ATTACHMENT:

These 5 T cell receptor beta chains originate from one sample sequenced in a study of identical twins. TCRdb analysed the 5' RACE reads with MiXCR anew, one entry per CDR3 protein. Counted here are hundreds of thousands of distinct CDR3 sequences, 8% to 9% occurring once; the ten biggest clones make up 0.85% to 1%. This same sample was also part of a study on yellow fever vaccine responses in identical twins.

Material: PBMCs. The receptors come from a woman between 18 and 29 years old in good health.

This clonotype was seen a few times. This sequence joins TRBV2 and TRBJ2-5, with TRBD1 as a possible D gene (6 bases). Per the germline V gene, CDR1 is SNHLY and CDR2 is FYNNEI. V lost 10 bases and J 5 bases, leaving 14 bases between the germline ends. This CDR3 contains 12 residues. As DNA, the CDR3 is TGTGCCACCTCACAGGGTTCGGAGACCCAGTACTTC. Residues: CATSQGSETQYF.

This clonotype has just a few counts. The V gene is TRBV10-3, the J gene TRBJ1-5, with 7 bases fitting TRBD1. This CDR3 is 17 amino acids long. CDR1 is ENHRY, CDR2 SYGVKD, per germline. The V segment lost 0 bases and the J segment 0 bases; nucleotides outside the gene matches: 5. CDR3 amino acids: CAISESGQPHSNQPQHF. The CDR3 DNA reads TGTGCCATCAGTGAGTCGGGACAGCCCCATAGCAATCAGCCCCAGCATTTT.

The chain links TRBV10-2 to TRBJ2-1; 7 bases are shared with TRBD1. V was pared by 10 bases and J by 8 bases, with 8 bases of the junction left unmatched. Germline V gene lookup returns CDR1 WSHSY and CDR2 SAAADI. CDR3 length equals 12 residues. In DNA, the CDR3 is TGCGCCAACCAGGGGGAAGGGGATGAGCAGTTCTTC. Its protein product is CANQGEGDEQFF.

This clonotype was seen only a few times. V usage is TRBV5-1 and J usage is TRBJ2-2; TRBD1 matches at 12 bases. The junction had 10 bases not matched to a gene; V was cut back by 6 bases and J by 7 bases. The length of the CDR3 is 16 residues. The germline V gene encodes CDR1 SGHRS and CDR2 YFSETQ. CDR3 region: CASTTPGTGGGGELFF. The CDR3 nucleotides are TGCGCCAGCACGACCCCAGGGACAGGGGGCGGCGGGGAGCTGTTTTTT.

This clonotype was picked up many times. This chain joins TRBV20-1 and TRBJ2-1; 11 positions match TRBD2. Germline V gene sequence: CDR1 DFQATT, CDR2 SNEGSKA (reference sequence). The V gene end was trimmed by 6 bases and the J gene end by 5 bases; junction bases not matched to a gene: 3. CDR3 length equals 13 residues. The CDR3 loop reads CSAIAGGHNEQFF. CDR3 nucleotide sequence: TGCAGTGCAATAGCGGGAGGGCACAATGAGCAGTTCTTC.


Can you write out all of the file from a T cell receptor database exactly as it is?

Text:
These 5 T cell receptor beta chains originate from one sample sequenced in a study of identical twins. TCRdb analysed the 5' RACE reads with MiXCR anew, one entry per CDR3 protein. Counted here are hundreds of thousands of distinct CDR3 sequences, 8% to 9% occurring once; the ten biggest clones make up 0.85% to 1%. This same sample was also part of a study on yellow fever vaccine responses in identical twins.

Material: PBMCs. The receptors come from a woman between 18 and 29 years old in good health.

This clonotype was seen a few times. This sequence joins TRBV2 and TRBJ2-5, with TRBD1 as a possible D gene (6 bases). Per the germline V gene, CDR1 is SNHLY and CDR2 is FYNNEI. V lost 10 bases and J 5 bases, leaving 14 bases between the germline ends. This CDR3 contains 12 residues. As DNA, the CDR3 is TGTGCCACCTCACAGGGTTCGGAGACCCAGTACTTC. Residues: CATSQGSETQYF.

This clonotype has just a few counts. The V gene is TRBV10-3, the J gene TRBJ1-5, with 7 bases fitting TRBD1. This CDR3 is 17 amino acids long. CDR1 is ENHRY, CDR2 SYGVKD, per germline. The V segment lost 0 bases and the J segment 0 bases; nucleotides outside the gene matches: 5. CDR3 amino acids: CAISESGQPHSNQPQHF. The CDR3 DNA reads TGTGCCATCAGTGAGTCGGGACAGCCCCATAGCAATCAGCCCCAGCATTTT.

The chain links TRBV10-2 to TRBJ2-1; 7 bases are shared with TRBD1. V was pared by 10 bases and J by 8 bases, with 8 bases of the junction left unmatched. Germline V gene lookup returns CDR1 WSHSY and CDR2 SAAADI. CDR3 length equals 12 residues. In DNA, the CDR3 is TGCGCCAACCAGGGGGAAGGGGATGAGCAGTTCTTC. Its protein product is CANQGEGDEQFF.

This clonotype was seen only a few times. V usage is TRBV5-1 and J usage is TRBJ2-2; TRBD1 matches at 12 bases. The junction had 10 bases not matched to a gene; V was cut back by 6 bases and J by 7 bases. The length of the CDR3 is 16 residues. The germline V gene encodes CDR1 SGHRS and CDR2 YFSETQ. CDR3 region: CASTTPGTGGGGELFF. The CDR3 nucleotides are TGCGCCAGCACGACCCCAGGGACAGGGGGCGGCGGGGAGCTGTTTTTT.

This clonotype was picked up many times. This chain joins TRBV20-1 and TRBJ2-1; 11 positions match TRBD2. Germline V gene sequence: CDR1 DFQATT, CDR2 SNEGSKA (reference sequence). The V gene end was trimmed by 6 bases and the J gene end by 5 bases; junction bases not matched to a gene: 3. CDR3 length equals 13 residues. The CDR3 loop reads CSAIAGGHNEQFF. CDR3 nucleotide sequence: TGCAGTGCAATAGCGGGAGGGCACAATGAGCAGTTCTTC.